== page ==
Here's what you need to know about VistaJet before you buy

VistaJet gets plenty of media coverage. Very little of it is about what really matters to private jet flyers.

By Doug Gollan, December 1, 2023

You will read two types of stories in the media about Vista Global and its flagship private jet flight provider, VistaJet.

One is about its never-ending funnel of lifestyle partnerships and offerings.

There are collaborations with top travel designers, plus programs for oenophiles, wellness addicts, art collectors, gourmands, youngsters, and even furry friends.

It’s terrific fodder for lifestyle journalists.

The other is about the group’s finances, which came under intense scrutiny after a Financial Times report earlier this year.

What’s missing is coverage that addresses VistaJet’s specific programs and why they are attractive to some very distinct groups of private aviation flyers.

All about VistaJet

But first, some background.

Regarding its finances, the Financial Times story gave Vista’s critics and competitors, who have long been skeptical of its owned-fleet model, plenty of fodder.

They pointed to Vista’s growing debt, net losses during the past three years, and the ratio of jet card deposits to cash.

Vista Founder and Chairman Thomas Flohr countered that the group’s Adjusted EBITDA profits have increased. That’s the measure he focuses on.

The debt is to fuel growth, he and other executives point out.

Vista has more than quadrupled its fleet since acquiring XOJet in 2018.

During that period, JetSmarter, Red Wing Aviation, Talon Air, Apollo Jets, Jet Edge, Air Hamburg, and Camber have all been brought into the group.

Flohr told Forbes last year he plans to grow from his current 360 aircraft to 1,000 by 2030.

In terms of the deficit of cash to deferred revenue, Flohr contends that it was a single-day snapshot – where things stood on December 31 of last year.

Moreover, he pegged the cost to fly his customers on all those aircraft he bought in the low 20-cent per dollar range.

And, of course, the entire document that the Financial Times used for its expose was an oversubscribed bond offering in which Vista raised $500 million.

In May of this year, rating agency Fitch wrote, “The company has so far been successful in refinancing as needed for bullet payments, and Fitch expects this to continue, which would further reduce the actual repayment needed in the short term.”

Going Concern

Still, competitors have no issue using an Ernst & Young going concern letter that was part of the bond offering and noted in the FT to spook prospects.

It’s par for the course in terms of how the industry sells.

If I had a dollar every time I was told this company or that one was headed down the drain, I would have enough money to fly privately.

And yes, companies do shutter. See JetSuite in 2020 and Jet It earlier this year.

In other cases, they squeak by. See NetJets in 2009 when Warren Buffett kept it as a going concern and Delta Air Lines and Wheels Up earlier this year.

So yes, the critics, at some point, may be right.

However, Vista will celebrate its 20th anniversary next year, so it is not a newcomer.

It survived the 2008 Financial Crisis, perhaps benefiting from its asset-light (for the customer) approach.

Anyone who has asked me about the financial viability of providers knows my response: “Don’t use your kids’ college funds to buy jet cards and fractional shares.”

Of course, the reason you fly privately isn’t to spend money. It’s to accomplish various objectives.

Why choose VistaJet?

But on to the point of this article – why would you select VistaJet?

While there is no doubt that VistaJet is top of the league in marketing and public relations, with tens of millions of dollars in earned media, where it excels from a flyer perspective is what they offer to consumers – their two jet cards – The Program and VJ25.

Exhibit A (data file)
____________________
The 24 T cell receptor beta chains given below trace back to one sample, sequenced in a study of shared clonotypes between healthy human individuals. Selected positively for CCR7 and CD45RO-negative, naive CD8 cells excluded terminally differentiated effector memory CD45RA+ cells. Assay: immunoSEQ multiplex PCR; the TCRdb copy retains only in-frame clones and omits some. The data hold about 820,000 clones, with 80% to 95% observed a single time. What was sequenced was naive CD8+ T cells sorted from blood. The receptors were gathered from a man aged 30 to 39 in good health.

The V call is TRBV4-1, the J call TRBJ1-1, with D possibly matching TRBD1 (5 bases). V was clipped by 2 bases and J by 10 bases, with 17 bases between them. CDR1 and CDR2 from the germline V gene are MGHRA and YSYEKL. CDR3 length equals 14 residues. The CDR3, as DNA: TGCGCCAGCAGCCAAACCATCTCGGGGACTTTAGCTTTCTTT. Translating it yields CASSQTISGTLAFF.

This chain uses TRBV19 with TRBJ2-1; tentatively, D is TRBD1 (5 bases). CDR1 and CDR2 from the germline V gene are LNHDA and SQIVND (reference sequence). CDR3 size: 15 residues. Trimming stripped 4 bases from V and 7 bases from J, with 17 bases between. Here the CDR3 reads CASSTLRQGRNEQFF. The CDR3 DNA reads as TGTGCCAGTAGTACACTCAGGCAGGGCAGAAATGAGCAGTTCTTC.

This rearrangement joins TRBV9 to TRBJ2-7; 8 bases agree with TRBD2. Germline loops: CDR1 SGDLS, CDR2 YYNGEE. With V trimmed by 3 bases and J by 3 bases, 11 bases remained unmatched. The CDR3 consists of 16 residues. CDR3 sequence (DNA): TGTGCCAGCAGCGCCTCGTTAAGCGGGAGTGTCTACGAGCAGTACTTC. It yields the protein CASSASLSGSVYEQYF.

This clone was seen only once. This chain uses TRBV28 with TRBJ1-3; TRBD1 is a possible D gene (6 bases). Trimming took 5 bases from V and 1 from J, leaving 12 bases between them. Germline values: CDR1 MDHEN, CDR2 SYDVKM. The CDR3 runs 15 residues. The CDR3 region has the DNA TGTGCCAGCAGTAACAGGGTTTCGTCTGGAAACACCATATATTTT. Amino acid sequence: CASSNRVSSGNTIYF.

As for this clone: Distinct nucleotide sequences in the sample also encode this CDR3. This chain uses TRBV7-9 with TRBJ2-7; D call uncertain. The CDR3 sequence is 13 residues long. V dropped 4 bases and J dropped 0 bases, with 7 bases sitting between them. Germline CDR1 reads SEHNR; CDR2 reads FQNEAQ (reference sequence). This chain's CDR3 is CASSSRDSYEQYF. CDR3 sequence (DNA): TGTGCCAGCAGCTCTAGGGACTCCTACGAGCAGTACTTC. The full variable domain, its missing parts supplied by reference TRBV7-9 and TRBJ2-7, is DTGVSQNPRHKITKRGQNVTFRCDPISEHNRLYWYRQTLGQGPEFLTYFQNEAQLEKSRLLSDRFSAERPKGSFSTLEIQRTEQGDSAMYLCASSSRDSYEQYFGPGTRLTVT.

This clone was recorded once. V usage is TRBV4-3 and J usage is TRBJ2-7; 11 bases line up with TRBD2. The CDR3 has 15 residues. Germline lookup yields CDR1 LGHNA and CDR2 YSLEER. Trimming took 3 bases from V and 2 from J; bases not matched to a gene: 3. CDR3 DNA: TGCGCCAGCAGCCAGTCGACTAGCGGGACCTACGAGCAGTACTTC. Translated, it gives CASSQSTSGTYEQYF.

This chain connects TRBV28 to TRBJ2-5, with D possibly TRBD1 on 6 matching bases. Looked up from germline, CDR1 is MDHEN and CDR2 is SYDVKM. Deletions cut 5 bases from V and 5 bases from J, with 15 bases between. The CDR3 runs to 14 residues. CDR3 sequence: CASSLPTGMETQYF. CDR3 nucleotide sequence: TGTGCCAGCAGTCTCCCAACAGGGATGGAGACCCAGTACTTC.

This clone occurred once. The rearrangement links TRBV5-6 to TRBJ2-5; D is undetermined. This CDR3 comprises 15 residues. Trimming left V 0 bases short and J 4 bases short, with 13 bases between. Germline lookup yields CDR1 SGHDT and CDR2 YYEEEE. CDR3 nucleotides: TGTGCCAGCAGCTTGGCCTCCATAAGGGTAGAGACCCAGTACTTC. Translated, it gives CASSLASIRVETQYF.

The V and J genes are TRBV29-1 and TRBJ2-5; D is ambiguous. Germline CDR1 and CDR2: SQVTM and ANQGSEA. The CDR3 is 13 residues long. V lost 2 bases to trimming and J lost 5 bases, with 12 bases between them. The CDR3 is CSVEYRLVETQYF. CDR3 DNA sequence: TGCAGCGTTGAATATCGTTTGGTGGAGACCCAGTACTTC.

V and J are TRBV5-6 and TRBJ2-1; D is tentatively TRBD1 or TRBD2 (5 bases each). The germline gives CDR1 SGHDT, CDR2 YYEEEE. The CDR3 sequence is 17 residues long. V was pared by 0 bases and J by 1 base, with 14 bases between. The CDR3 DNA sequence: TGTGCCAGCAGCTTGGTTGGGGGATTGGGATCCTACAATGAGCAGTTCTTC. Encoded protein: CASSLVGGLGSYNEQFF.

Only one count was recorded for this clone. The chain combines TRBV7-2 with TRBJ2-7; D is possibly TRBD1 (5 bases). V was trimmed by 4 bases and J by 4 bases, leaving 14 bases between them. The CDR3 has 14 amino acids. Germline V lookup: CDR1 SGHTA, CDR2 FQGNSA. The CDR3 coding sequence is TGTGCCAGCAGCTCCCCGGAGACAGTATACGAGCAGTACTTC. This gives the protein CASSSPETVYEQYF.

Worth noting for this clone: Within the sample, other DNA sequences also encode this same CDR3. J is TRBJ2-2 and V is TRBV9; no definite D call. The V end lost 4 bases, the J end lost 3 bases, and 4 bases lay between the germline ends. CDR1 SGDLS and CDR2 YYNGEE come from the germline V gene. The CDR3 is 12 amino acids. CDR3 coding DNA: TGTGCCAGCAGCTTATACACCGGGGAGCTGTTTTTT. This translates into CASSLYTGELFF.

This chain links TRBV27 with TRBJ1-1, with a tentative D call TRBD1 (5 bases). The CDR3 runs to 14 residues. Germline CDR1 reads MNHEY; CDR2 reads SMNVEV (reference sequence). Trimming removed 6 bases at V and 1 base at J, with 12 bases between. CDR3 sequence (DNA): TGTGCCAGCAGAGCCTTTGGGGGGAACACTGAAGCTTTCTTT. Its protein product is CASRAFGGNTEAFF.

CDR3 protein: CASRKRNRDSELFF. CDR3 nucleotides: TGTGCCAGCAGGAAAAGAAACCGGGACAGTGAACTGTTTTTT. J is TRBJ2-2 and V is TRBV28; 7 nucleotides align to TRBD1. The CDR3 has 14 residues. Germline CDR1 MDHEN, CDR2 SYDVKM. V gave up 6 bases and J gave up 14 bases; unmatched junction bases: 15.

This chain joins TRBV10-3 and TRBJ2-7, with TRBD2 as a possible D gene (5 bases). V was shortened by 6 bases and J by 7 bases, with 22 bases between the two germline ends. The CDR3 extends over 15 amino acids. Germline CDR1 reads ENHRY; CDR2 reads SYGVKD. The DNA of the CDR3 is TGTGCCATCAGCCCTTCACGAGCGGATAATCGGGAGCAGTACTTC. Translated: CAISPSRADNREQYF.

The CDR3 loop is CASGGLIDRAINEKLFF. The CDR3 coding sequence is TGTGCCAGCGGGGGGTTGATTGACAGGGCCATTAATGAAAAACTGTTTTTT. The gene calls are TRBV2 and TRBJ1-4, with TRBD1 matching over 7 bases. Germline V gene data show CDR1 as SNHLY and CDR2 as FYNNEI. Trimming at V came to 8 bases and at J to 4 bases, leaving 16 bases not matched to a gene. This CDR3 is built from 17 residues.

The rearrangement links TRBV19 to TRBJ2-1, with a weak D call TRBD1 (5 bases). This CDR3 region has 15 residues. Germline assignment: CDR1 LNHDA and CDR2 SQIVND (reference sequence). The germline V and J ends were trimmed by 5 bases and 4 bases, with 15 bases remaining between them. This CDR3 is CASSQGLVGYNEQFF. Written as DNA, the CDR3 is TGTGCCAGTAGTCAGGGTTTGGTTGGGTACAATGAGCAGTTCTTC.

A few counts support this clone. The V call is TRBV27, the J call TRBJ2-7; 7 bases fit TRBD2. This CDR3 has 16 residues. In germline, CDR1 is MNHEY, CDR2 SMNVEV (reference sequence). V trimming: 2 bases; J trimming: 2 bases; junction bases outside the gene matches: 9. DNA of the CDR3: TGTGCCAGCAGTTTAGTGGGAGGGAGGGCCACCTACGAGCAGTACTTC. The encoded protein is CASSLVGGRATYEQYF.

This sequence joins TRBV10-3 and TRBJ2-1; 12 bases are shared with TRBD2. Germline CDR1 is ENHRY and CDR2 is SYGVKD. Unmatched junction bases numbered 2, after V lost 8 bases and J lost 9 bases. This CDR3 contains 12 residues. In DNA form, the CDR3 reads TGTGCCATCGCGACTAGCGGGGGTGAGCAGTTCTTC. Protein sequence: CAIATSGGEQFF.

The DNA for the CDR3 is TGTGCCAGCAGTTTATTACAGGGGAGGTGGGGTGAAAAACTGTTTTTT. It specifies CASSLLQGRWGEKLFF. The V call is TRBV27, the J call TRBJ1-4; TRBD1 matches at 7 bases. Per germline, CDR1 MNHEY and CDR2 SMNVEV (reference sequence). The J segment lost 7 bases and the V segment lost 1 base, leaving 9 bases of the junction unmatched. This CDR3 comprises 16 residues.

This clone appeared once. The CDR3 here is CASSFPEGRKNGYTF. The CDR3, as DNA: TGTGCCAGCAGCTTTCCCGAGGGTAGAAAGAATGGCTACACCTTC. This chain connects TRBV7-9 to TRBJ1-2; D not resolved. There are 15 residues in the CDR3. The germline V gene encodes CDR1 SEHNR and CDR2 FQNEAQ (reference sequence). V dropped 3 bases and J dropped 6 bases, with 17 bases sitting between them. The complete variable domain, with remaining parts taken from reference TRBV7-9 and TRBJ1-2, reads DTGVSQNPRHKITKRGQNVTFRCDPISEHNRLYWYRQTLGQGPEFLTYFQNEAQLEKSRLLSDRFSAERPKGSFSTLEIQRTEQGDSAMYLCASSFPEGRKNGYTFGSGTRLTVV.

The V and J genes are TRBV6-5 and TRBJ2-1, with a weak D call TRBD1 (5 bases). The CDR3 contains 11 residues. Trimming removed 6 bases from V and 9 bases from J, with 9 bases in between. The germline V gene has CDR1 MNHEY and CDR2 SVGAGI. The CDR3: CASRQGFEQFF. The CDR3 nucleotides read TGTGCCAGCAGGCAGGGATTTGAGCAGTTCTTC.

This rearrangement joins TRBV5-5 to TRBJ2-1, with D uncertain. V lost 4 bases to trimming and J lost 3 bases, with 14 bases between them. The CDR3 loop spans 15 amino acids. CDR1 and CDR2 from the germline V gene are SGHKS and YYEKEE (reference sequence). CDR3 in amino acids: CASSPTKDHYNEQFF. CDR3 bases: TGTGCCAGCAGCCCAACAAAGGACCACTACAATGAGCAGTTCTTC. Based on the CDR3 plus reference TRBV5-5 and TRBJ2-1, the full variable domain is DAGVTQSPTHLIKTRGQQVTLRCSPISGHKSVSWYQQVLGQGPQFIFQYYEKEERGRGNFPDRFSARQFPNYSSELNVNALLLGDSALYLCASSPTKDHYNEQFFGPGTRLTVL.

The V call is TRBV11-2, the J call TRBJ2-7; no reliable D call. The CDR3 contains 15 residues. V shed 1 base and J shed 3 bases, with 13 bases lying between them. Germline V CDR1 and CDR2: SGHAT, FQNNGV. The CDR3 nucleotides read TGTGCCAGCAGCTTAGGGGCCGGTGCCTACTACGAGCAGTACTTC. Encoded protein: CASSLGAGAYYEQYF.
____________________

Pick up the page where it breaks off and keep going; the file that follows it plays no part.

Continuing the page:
Both are niche products, and in fact, for specific segments of flyers, there are little to no programmatic competitive options.

When I say programmatic, I mean programs that offer guaranteed availability and fixed or capped hourly rates, something flyers want by a margin of close to 10-to-1 over the alternative, dynamic pricing.

In other words, the risk calculation of Vista’s financials differs slightly from how critics often see it.

So, where is VistaJet differentiated?

VistaJet One-Way Pricing

One-way pricing means you are charged point-to-point.

You don’t have to pay for repositioning.

It’s standard within the U.S. for most programs or Western Europe for programs that sell there.

There are only a handful of guaranteed programs for transatlantic flights.

From there, it’s truly thin pickings.

VistaJet offers one-way pricing on a worldwide basis.

VistaJet’s one-way pricing covers the U.S., Mexico, the Caribbean, Hawaii, Canada, Europe, Asia, Africa, and the Middle East.

Additionally, South America, Australia, New Zealand, Alaska, and other places outside the PSA are available with a 20% premium.

If you don’t fly all over the world, it doesn’t mean much.

However, for the person who needs to fly between continents and regionally on a global basis, again, there are few and sometimes no other programmatic alternatives that offer guaranteed availability and one-way pricing.

Short-Notice Booking

VistaJet’s Program and VJ25 both enable members to book domestic U.S. and intra-European EU flights at fixed rates with as little as 24 hours’ notice.

There are limited options to book at 24 hours or less with guaranteed availability and fixed or capped hourly rates.

More impressive and a sweet spot for VistaJet is the 48-hour callout for international flights.

There are some exceptions, such as India, which is 72 hours.

However, outside of fractional programs, which require a five-year commitment, there often are no other guaranteed availability, fixed rate programs that provide users the flexibility to book a flight on Sunday to fly from Cape Town to Zurich on Tuesday.

Short-Notice Cancelation

Many – if not most – on-demand international one-way ad hoc charter bookings are non-refundable and non-changeable from the time of payment.

Yes, we are talking about losing $150,000 or more on a single flight because you had a change of plans.

Why fly to Lisbon if your meeting was canceled?